pk = int(request.REQUEST[u'pk'])
        vote = request.REQUEST[u'vote']
        poll = Poll.objects.get(pk=pk)
        if vote == u"up":
            poll.up()
        elif vote == u"down":
            poll.down()
        results = {'success':True}
    json = simplejson.dumps(results)
    return HttpResponse(json, mimetype='application/json')

The REQUEST attribute of request first looks in the POST attribute, and then looks in the GET attribute. As such, it is exactly what we want in this situation. However, using REQUEST is a bit discouraged (it is less explicit). At some point choosing between the two becomes a philosophical question that each individual must answer for themselves.

Either way, lets save views.py and proceed.

FaceBook JavaScript

First, you may want to take a glance at the Facebook Javascript documentation, and specifically the documentation about the FBJS Ajax object.

FBJS is essentially javascript being run in a security sandbox. For the most part things will work the same as standard javascript, but some things simply won't work. Another difference is that FBJS exposes some functionality via object instances that exist within its namespace. We are going to be using two of those exposed objects.

The first is the Dialog object. This a Facebook stylized way to require simple interactions from users. We're going to use this in the same way we used alert() in the JQuery example (to notify the user of success).

The FBJS to create our dialog is going to look like this:

var successful = "True";
var d = new Dialog(Dialog.DIALOG_POP);
d.showMessage("Ajax", "The operation was " + successful);

Other than the Dialog object, we're also going to use one other FBJS object, the Ajax object. The developers' wiki describes it as "a very powerful AJAX object," so lets see what all that power is good for.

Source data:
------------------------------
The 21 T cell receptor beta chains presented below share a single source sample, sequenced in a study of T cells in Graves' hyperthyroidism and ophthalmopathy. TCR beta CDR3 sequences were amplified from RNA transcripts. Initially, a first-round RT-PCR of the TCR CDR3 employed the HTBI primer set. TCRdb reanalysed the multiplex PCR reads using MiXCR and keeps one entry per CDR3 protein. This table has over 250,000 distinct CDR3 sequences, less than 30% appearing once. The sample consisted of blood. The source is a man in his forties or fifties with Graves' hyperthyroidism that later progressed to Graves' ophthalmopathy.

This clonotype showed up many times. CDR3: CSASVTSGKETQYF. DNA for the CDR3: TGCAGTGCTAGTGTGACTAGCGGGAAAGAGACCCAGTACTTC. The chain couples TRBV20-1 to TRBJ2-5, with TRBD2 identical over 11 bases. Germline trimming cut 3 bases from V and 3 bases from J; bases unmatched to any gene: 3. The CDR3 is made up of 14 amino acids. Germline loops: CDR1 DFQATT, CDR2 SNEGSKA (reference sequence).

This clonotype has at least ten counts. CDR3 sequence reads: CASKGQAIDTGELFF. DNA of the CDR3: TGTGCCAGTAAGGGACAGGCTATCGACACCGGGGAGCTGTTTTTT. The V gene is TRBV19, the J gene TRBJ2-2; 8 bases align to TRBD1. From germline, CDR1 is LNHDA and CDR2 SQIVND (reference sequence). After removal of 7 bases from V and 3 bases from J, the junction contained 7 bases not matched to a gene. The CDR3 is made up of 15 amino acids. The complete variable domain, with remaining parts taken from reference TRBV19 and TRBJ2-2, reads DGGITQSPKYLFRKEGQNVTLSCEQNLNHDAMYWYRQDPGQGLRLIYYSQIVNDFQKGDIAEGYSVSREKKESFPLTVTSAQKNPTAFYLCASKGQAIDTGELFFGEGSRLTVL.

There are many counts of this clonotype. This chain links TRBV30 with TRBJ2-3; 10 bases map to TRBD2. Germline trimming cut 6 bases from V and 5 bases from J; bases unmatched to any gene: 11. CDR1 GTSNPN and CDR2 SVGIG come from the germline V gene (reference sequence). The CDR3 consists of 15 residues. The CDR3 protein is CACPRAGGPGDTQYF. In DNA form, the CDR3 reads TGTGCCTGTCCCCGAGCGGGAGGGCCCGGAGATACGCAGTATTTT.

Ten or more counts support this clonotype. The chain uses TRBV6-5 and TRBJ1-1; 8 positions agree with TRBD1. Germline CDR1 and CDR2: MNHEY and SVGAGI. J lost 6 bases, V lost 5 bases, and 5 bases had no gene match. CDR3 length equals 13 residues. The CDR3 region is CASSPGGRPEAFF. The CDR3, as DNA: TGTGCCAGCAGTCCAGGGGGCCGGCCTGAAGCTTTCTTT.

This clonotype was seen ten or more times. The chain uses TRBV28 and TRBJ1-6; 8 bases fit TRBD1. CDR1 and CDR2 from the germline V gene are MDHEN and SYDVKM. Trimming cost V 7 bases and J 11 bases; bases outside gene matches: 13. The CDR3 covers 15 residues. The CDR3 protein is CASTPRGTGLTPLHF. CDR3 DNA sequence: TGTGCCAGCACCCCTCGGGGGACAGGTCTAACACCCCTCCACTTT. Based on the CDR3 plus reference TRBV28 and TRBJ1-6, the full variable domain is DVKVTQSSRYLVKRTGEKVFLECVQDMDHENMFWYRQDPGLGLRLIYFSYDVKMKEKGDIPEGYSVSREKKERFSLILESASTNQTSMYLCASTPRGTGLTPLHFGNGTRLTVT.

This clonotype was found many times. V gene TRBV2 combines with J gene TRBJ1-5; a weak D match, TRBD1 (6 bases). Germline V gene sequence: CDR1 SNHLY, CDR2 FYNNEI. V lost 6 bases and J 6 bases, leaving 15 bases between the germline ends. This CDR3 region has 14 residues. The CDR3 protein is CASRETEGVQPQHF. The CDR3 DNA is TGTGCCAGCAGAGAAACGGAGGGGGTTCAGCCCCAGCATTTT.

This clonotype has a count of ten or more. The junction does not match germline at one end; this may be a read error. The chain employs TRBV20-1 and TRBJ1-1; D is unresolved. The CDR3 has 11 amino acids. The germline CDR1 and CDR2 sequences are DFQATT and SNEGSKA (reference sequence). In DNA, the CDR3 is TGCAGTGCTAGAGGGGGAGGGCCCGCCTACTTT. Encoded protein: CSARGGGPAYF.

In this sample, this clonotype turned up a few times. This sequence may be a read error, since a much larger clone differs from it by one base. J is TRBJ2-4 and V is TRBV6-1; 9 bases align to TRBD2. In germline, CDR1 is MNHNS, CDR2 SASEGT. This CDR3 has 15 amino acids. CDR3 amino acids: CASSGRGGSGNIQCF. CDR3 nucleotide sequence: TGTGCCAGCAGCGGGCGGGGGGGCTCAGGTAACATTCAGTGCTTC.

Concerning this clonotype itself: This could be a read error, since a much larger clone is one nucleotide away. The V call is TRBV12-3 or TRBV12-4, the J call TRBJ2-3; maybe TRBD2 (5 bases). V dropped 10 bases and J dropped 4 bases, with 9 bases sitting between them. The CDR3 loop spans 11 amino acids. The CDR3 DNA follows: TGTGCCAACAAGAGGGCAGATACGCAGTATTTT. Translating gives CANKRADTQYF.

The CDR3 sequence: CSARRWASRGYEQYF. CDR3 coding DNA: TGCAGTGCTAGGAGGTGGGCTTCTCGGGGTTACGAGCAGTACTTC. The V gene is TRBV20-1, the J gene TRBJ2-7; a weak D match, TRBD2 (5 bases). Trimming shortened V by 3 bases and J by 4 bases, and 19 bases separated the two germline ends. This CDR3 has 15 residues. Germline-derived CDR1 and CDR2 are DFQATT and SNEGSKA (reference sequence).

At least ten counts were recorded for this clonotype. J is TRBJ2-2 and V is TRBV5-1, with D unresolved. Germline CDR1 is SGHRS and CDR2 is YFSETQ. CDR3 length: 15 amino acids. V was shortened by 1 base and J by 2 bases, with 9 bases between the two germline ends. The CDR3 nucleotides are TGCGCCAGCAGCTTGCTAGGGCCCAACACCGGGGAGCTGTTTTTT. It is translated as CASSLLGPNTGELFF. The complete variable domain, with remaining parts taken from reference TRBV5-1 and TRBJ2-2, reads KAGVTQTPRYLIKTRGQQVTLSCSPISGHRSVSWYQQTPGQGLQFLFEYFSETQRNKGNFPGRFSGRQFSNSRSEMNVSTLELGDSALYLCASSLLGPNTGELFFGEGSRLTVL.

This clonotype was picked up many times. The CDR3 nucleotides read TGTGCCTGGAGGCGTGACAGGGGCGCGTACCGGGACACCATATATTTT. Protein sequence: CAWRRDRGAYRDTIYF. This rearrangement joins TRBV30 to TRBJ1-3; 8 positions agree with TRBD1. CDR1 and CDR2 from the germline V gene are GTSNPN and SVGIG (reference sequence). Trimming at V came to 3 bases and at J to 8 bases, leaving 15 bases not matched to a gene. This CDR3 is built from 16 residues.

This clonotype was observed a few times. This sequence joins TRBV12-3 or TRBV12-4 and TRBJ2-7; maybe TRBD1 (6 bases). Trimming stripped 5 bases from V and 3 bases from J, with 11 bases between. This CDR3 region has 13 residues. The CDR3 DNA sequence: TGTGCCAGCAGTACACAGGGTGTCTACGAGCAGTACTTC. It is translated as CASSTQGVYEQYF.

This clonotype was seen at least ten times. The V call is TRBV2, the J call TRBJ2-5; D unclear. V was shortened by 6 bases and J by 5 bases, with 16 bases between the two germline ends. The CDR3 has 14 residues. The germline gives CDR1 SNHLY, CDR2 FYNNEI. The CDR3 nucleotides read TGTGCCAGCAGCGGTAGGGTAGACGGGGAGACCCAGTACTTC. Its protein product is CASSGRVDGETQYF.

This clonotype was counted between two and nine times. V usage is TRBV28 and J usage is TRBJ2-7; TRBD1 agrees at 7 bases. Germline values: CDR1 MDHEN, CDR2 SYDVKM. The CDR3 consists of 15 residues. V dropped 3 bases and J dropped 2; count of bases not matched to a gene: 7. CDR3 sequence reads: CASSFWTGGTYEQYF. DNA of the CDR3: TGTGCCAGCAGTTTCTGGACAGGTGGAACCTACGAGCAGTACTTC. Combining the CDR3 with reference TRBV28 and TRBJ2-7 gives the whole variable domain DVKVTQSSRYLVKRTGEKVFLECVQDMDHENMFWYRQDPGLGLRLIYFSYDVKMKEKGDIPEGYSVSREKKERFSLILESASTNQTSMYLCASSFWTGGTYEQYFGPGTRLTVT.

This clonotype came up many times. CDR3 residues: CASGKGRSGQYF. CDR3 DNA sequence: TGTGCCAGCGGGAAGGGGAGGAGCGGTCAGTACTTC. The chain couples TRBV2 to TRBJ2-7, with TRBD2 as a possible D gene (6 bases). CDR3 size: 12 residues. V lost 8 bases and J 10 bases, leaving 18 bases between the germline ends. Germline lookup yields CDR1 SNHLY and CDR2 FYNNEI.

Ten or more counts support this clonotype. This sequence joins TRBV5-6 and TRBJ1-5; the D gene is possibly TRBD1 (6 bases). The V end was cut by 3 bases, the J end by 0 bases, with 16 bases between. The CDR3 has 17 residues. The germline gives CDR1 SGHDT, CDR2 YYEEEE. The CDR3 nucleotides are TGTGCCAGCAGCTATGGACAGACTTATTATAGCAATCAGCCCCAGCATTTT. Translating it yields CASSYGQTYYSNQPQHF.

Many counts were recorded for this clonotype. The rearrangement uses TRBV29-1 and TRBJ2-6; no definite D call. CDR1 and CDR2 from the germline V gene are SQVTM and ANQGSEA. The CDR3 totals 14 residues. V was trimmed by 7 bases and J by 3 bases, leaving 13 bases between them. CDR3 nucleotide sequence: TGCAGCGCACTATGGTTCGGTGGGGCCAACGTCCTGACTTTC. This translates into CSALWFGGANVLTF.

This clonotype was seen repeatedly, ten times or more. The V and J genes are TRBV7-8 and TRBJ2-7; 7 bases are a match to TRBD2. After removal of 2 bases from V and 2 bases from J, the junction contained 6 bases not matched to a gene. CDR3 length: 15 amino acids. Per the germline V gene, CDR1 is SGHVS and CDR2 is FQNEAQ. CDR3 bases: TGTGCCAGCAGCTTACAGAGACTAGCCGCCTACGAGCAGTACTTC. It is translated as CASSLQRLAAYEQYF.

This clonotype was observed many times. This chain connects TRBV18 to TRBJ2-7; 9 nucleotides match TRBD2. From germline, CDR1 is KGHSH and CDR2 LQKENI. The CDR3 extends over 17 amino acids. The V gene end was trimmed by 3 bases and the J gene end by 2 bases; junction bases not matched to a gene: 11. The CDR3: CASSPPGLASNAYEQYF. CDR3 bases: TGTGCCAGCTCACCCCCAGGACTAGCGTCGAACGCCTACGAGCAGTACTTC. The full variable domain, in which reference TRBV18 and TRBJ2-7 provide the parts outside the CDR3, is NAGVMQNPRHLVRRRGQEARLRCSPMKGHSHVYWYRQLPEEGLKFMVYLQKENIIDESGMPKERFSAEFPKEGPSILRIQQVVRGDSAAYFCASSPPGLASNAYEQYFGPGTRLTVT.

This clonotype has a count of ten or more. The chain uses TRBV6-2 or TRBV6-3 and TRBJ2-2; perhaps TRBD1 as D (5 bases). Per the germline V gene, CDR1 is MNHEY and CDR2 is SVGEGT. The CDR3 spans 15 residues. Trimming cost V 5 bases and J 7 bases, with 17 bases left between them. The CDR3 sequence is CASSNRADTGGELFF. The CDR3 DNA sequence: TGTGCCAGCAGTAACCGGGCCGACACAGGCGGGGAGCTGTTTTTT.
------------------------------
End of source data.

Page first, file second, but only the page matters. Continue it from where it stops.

It turns out that the Ajax object is very similar to the simplified ajax functionality you get from JQuery, Prototype, or MochiKit.

Sending a simple POST request looks like this:

var a = new Ajax();
// Can also be Ajax.RAW or Ajax.FBML
a.responseType = Ajax.JSON;
// If you want to require login
a.requireLogin = true;
var p = { "one":10, "name":"Jack" };
a.post('http://www.abc.com/d/', p);

About as simple as we could hope for. Now lets put FBJS into action.

Editing the detail.fbml template

We're going to be editing the polling/templates/fb/detail.fbml template. So lets open it up quickly:

emacs polling/templates/fb/detail.fbml

Starting out, this is what it looks like (before we add any Ajax functionality):

{% load facebook %}
<fb:dashboard>
	<fb:create-button href="{% fburl '/create/' %}">Create a new poll</fb:create-button>
</fb:dashboard>
<fb:tabs>
  <fb:tab-item href="{% fburl '/' %}" title='All Polls'/>
</fb:tabs>
<div class="poll">
  <p> Score for "{{ poll.question }}" is {{ poll.score }}!</p>
  <p>Do you <span id="up">agree</span> or <span id="down">disagree</span>?</p>